MELE, Ho‘opi‘i Ohana And K&C

Melissa Moniz
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Friday - November 03, 2010
MELE audio engineering instructor John Vierra and UH Manoa School of music visiting professor Amy Stillman

This Friday, Honolulu Community College’s Music and Entertainment Learning Experience (MELE) program celebrates the unveiling of a state-ofthe-art professional recording studio.

“The studio has the latest equipment and is primarily the keystone for our audio engineering majors,” says Eric Lagrimas, instructor of music business. “The studio will be primarily for MELE students, but hopefully around spring we will be able to open it up for commercial use.”

In recognition of a substantial $250,000 donation from philanthropist and music mogul Mike Curb and the Mike Curb Family Foundation, the new 21st century learning facility is named the Mike Curb Music and Entertainment Learning Experience Studios.

The public is invited to attend the unveiling, which begins at 3 p.m. with a sign dedication ceremony with Curb, followed by a hosted reception with tours conducted by MELE program students.

“We had a smaller setup before, which was more like a home studio, but not a large format with a tracking room, isolation room and such - so, nothing like this,” says Lagrimas. “The studio is located right next to our existing classroom, and the studio actually was a computer networking room. It was basically gutted and built within the existing space.”

The MELE program opened in fall 2007 and is the only one in the state that offers Associate of Science degrees in music business or audio engineering. Its mission is to serve the community as the premier comprehensive program that fosters and promotes music industry professions from technical production and songwriting to artist management and music publishing. To date, more than 300 students have enrolled, and in spring 2011 the first associate degrees will be awarded. For more about the new studio or the program, visit ...

(from left) Eric Keawe and the Ho’opi’i Ohana: Lopaka and Robert Ho’opi’i, Leila Moa, and Taylor and Kauhi Ho’opi’i

Ka Himeni Ana, presented by the Hawaiian Music Hall of Fame, also was founded to foster music here in Hawaii. The amateur competition focuses on nahenahe style (group vocal harmonies supported by unamplified acoustic instruments).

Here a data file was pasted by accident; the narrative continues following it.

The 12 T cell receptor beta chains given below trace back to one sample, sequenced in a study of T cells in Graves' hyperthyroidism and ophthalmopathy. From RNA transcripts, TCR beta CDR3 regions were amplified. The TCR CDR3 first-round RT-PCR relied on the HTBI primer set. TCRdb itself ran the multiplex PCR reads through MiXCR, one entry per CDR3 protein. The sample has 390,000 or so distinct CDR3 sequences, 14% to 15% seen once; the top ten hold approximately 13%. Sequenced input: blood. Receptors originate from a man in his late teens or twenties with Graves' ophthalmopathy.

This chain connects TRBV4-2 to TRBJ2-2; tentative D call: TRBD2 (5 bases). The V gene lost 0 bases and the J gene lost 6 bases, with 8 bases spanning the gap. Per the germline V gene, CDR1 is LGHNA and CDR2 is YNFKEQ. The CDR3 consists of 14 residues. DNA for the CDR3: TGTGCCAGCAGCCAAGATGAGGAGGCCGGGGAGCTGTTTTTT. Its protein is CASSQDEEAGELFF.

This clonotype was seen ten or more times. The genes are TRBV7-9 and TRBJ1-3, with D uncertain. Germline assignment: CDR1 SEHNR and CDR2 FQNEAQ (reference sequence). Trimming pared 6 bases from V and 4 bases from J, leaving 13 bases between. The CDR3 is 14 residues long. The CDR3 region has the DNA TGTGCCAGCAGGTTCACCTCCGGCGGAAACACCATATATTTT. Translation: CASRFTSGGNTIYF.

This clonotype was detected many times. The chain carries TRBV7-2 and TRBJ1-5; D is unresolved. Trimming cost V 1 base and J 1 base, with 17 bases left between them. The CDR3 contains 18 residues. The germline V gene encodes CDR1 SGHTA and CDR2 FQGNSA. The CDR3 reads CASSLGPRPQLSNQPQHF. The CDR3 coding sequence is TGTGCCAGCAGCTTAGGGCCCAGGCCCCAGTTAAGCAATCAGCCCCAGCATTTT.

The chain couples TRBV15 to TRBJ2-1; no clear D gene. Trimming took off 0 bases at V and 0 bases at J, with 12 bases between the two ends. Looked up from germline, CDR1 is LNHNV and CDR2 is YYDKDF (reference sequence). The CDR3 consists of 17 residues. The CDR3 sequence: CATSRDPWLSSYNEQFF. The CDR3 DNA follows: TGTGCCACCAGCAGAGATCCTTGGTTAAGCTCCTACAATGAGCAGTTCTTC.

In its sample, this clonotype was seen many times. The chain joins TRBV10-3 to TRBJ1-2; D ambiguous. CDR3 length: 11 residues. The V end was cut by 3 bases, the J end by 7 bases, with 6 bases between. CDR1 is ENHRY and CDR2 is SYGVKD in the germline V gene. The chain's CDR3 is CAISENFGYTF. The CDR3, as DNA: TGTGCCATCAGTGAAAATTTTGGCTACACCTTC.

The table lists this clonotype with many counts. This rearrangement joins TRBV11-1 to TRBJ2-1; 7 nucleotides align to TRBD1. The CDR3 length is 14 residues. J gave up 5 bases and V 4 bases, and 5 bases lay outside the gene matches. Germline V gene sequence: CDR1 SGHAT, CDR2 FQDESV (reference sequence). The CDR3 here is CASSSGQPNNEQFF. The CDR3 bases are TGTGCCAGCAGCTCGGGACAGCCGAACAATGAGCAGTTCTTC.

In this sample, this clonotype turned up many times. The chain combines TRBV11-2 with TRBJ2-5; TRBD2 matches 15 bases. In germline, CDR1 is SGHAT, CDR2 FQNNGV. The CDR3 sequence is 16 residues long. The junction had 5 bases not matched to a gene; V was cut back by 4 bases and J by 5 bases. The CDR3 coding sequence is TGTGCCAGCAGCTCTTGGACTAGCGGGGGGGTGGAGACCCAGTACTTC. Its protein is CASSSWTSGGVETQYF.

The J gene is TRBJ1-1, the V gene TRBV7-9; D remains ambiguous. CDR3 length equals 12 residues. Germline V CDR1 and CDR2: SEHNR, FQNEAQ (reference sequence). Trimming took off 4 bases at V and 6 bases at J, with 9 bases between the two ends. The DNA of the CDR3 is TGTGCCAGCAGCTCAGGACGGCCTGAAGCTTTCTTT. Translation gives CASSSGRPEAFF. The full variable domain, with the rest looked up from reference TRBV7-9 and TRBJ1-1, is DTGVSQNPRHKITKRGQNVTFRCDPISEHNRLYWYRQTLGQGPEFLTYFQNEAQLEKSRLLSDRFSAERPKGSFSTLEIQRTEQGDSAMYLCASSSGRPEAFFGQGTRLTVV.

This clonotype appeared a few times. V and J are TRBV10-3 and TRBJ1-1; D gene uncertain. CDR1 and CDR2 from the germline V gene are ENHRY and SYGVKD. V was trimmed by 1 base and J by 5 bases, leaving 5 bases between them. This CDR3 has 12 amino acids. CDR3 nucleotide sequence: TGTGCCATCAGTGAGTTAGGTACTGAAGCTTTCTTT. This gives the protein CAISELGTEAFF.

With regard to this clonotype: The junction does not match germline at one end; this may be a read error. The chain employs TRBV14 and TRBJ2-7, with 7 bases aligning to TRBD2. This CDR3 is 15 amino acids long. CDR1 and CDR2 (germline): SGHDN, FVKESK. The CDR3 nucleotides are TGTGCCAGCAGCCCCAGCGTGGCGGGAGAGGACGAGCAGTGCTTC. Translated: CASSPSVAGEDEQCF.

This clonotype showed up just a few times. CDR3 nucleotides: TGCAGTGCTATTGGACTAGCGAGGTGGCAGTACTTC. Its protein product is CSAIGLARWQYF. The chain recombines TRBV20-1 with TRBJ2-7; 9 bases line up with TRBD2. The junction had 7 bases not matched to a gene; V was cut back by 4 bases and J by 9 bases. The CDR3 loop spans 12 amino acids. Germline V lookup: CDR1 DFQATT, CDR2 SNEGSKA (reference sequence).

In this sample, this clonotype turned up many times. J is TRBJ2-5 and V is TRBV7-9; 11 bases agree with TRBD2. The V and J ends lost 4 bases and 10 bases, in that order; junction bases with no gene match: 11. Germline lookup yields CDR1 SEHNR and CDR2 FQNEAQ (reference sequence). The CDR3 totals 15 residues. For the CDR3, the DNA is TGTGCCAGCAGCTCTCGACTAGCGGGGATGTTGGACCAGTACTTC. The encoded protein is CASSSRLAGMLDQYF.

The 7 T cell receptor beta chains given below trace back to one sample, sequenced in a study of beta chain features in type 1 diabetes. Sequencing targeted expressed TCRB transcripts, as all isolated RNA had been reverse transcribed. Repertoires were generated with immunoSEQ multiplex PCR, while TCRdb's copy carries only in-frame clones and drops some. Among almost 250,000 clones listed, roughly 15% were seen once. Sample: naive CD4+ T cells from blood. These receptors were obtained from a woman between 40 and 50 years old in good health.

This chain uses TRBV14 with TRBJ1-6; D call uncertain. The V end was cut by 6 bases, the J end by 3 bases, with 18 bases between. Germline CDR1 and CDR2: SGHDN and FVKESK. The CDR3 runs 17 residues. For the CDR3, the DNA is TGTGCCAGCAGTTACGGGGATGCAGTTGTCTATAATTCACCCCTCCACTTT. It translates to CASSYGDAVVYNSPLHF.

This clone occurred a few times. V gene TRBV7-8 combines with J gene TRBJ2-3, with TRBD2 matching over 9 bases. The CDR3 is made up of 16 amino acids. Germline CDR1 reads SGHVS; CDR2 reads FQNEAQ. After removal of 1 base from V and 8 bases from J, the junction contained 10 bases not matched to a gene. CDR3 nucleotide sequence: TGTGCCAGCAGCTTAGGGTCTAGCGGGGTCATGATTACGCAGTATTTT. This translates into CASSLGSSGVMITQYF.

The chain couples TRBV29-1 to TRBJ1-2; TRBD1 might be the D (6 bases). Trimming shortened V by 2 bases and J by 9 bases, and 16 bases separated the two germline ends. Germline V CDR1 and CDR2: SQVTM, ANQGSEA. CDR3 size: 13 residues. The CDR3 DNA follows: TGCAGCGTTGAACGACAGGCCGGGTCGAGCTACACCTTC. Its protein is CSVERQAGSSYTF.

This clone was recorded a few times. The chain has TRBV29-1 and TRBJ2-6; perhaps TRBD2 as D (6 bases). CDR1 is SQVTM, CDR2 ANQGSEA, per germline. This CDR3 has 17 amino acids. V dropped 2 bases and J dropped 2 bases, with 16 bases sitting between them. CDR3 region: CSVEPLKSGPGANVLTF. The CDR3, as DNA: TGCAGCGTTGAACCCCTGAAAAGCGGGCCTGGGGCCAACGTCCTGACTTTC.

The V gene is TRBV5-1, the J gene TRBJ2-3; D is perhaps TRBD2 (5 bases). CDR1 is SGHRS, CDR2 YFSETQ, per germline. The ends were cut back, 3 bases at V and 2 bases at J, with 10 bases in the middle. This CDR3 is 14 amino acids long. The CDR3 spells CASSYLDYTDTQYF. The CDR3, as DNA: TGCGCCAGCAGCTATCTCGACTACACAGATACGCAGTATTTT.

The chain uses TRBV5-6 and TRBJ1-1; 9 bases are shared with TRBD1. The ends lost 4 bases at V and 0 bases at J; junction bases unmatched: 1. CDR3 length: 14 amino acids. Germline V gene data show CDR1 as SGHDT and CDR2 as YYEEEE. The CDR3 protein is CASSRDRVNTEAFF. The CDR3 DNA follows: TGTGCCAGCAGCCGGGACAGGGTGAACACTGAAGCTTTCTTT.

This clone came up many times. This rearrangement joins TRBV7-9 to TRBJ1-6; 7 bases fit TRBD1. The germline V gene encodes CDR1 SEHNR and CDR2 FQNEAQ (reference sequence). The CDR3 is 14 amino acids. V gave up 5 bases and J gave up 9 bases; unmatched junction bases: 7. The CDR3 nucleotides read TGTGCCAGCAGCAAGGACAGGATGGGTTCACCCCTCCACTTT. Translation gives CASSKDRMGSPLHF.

Held in September at Hawaii Theatre, this year’s winners are the Ho’opi’i Ohana, comprised of siblings Lopaka, Taylor and Kauhi Ho’opi’i, Leila Moa (Ho’opi’i) and their dad Robert Ho’opi’i. Other siblings, who I’m told are equally talented but were unable to make the competition from their Mainland homes, are Luana Taukinukufili (Ho’opi’i) and Kaiana Ho’opi’i .

“We’ve been singing for all our lives and performing at family parties and luaus, but we’ve never entered a competition,” says Leila. “How this whole thing came about is we were performing recently at my son’s graduation party, and my dad felt that the music was beautiful, and that now was the time to pull his children together and do something other than play for family and friends - to share what we do as a family.”

As children growing up in Kalihi, Leila remembers that singing in this type of kanikapila style was so natural. Each child was given their parts by their mother Elizabeth, and Dad supplied his repertoire of music.

“My dad has six or seven songs that we’ve been singing forever,” adds Leila. “Of these songs, we picked two for the competition, Akaka Falls and Hula o Makee.”

The talented ohana took home the $1,200 prize, and has plans to possibly make an album someday as a keepsake that captures their dad’s voice and style.

“We did this performance for our dad and as a tribute to our mom, who passed away a few years ago,” adds Leila ...

Carmen and Keith Haugen

Local entertainers Keith and Carmen Haugen moved to Honolulu from Maui almost 40 years ago, and since have been sharing their music to support dozens of charities and fundraisers.

K&C will perform Saturday at 7 p.m. at the National Kidney Foundation of Hawaii’s Music with a Message in Mission Memorial Auditorium on the grounds of Honolulu Hale. The Haugens and friends will perform two hours of Keith’s compositions, some dating back to 1962.

“This is a very special concert because we will perform only songs that I’ve written,” says Keith. “I did that once before as a music scholarship fundraiser for Kilohana Church, and it was both successful and personally rewarding. Although we usually do all-Hawaiian performances, it will be fun to do a concert that includes Hawaiian, Christmas, patriotic, country, ballads, love songs, name and place songs, a children’s song, a lullaby, a hymn and some songs that have won awards.”

Adding to the performance, Carmen will sign to the song We Still Care, just as she did when K&C performed it on Christmas Day 1991 for the Aloha Bowl half-time show. Slides and pictures that relate to the songs also will be shown to add another dimension to the concert.

“We’ll be joined by pakini master Frank Uehara, Ron The Piano ManMiyashiro, our son Stanton, our grandson Whitney, and Don GeezerHumphrey,” adds Keith. “Having our son and a grandson perform with us is very special, since both are professional musicians but have never performed with us before.”

The performance is free and open to the public. For more on K&C, check out ...

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